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New Writer 2020: Shirley Gillan


Shirley wrote her first story when she was seven (stubby pencil; hamster hero) and has been writing ever since: stories, poems, journals, letters and blogs from Africa, Asia and the Middle East, where she lived and was inspired for 14 years of her career.

Currently living in Glasgow, her work has provided focus and inspiration for her creative writing. One of the reasons she writes is to raise awareness of the issues refugees face, so she was thrilled that her short story, Outside In, won the 2019 Scottish Mental Health Arts Festival Literary Award. Fragments, a piece of flash fiction, was also shortlisted for this award.

At the beginning of last year she blew the dust from a neglected manuscript, knitted a hat from the cobwebs draped around its pages and edited her first novel to within a comma of its life. In December, Light is a Hard Place, based on a year she spent working in a refugee camp, received a high commendation from Harper Collins in their HQ and Gransnet novel competition.

She is still dancing.

And editing.

Follow Shirley on Twitter(this will open in a new window).

Writing sample

An Egg and Ten Olives

The Damascus Café. Thick cardamom coffee in tiny tinkling cups. Last night’s shisha lingering, scent muted by time. Bubbled smoke earlier exhaled weaves round Arabic notes emerging from speakers. Spotlights glint in shadowed corners, mirrored tables bounce sun rays off gold-rimmed tea glasses.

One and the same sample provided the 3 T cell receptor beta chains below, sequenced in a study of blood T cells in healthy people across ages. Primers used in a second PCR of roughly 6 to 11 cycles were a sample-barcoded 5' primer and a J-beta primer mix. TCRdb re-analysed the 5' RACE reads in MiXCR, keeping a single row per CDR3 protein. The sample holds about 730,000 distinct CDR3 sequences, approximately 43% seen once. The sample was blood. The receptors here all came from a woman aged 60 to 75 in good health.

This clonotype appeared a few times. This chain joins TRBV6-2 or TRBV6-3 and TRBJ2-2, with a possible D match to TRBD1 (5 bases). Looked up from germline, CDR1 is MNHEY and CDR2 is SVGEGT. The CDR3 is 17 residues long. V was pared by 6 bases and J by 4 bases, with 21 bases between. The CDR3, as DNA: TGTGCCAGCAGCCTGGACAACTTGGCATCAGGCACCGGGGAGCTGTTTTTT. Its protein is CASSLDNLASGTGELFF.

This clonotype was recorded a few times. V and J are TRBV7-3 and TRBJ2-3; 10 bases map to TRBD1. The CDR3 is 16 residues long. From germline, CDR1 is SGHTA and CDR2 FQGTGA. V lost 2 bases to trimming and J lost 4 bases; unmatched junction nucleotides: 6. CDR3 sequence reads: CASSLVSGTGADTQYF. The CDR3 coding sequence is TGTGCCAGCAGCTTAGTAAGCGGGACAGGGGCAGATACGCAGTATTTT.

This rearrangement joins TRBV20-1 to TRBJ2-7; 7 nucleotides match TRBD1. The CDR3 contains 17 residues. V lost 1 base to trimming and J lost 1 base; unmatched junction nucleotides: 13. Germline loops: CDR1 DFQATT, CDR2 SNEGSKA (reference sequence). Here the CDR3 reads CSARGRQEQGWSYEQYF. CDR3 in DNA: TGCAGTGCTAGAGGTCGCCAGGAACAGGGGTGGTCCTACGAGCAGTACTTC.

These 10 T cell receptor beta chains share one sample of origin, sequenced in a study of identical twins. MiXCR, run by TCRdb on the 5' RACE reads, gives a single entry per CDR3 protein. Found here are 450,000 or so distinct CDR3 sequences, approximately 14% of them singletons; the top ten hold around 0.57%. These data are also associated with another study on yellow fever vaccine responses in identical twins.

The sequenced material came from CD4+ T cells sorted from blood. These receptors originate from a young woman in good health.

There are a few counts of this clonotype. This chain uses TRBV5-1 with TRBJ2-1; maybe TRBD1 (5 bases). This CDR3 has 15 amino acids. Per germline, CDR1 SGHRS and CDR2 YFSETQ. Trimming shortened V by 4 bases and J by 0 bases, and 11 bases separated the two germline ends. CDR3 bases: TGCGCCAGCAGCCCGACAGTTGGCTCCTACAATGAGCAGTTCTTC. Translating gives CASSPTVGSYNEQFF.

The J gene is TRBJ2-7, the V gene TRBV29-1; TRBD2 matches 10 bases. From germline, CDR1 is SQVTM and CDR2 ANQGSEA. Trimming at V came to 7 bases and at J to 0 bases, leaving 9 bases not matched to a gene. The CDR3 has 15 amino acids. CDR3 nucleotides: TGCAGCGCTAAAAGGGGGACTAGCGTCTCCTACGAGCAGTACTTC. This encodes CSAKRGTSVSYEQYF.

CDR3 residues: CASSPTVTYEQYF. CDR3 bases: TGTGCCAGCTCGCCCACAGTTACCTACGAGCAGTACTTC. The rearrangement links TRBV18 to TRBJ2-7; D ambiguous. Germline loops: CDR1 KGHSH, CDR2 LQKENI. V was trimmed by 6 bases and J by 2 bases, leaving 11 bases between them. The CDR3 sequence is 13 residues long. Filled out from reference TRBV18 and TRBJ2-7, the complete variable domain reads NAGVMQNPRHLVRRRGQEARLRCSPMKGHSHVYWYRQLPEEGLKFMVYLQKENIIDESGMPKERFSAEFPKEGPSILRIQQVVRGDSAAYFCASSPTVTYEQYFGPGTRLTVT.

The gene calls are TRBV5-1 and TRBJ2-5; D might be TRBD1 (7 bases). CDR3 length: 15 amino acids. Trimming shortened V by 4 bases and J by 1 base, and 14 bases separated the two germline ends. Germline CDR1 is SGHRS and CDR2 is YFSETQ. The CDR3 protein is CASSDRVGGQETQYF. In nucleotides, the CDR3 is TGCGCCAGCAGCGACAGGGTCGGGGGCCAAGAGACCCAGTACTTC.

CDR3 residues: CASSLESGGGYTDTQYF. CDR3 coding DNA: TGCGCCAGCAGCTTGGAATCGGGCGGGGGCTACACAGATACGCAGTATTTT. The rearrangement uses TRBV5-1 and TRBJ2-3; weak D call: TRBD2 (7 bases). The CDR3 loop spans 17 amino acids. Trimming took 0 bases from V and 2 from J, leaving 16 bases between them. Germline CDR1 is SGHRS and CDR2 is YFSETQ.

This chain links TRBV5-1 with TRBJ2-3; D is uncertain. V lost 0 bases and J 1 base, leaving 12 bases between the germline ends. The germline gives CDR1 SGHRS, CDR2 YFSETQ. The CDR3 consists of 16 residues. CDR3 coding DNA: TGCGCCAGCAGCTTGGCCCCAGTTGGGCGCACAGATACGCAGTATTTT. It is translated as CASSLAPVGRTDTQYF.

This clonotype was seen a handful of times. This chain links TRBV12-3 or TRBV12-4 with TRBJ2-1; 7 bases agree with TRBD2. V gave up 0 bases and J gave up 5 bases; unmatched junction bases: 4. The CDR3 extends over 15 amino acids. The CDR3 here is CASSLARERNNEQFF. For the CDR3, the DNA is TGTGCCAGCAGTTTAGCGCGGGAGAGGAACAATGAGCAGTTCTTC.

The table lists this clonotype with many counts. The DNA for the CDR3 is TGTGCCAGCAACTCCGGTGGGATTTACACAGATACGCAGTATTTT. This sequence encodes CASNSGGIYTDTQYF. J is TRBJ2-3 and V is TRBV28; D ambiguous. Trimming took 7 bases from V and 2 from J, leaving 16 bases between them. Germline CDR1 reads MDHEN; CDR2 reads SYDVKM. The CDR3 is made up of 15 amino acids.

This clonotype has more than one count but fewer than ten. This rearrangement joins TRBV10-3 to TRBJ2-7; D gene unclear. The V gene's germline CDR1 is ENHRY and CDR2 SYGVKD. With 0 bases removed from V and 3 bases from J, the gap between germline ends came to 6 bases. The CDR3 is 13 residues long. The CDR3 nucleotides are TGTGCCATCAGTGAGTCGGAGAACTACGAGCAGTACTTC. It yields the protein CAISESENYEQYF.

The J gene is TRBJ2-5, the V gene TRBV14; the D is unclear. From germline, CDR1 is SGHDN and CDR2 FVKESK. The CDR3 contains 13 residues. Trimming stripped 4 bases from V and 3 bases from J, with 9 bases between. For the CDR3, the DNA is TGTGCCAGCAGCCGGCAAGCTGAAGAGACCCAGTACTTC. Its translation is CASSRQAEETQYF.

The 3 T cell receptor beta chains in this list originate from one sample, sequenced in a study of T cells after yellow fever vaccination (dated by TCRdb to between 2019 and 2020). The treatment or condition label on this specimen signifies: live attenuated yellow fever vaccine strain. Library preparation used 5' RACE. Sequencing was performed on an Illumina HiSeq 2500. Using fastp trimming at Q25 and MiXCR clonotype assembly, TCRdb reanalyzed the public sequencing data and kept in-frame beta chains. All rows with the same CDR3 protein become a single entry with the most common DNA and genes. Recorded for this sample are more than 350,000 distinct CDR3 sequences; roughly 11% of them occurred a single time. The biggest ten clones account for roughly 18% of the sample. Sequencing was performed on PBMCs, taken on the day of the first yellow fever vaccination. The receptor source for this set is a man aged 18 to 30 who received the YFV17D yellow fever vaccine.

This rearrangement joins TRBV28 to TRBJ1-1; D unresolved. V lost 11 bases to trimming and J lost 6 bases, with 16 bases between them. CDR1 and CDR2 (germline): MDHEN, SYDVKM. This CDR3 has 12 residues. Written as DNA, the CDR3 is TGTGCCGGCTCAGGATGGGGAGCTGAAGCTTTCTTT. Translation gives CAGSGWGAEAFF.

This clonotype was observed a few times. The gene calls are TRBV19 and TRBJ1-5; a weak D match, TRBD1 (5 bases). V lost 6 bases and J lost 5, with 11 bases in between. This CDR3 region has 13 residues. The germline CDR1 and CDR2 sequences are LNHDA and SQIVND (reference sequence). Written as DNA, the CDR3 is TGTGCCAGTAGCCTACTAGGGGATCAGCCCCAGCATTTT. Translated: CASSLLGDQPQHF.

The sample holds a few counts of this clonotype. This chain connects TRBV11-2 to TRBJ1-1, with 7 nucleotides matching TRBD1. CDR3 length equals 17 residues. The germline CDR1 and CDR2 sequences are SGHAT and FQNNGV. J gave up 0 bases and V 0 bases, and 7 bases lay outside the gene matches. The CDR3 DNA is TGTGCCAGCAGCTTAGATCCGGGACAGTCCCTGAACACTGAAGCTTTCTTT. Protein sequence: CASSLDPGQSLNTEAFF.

Yaser slumps on the couch opposite me. I meet his hollow gaze, jaw etched by sunken cheek bones, eyes carved by nightmare-bruised skin.

He starts to speak and the stories I have listened to for years, in mountains and deserts, through bars and perspex, in courtrooms, camps and clinics, segue together: Somali, Arabic, Nepali, Shona; a Pentecost of words.

I need to write them. But how do I express another’s story when it has crashed into mine? Simmering more insistently than the shisha, at times dissipating in new air but at others reforming with an image or a word to slam my gut and dislocate my mind. And I’m back in Nepal, Kenya, Zimbabwe, back in cells and torture chambers, back with folks lying bruised and broken on a bloody feculent floor, dampness clawing at fractured bones.

And I’m silenced. Thinking of my ineptitude in finding the words and getting them out of my head and onto the page - but also of the impact of them.

Is this a story I can ask you to read?

Shirley says:

"It was a driech day when I got the call; the sun immediately came out. I’ve always loved messing about with words, and am so grateful to the Scottish Book Trust for offering a year of support, alongside other writers, to really immerse myself in my writing."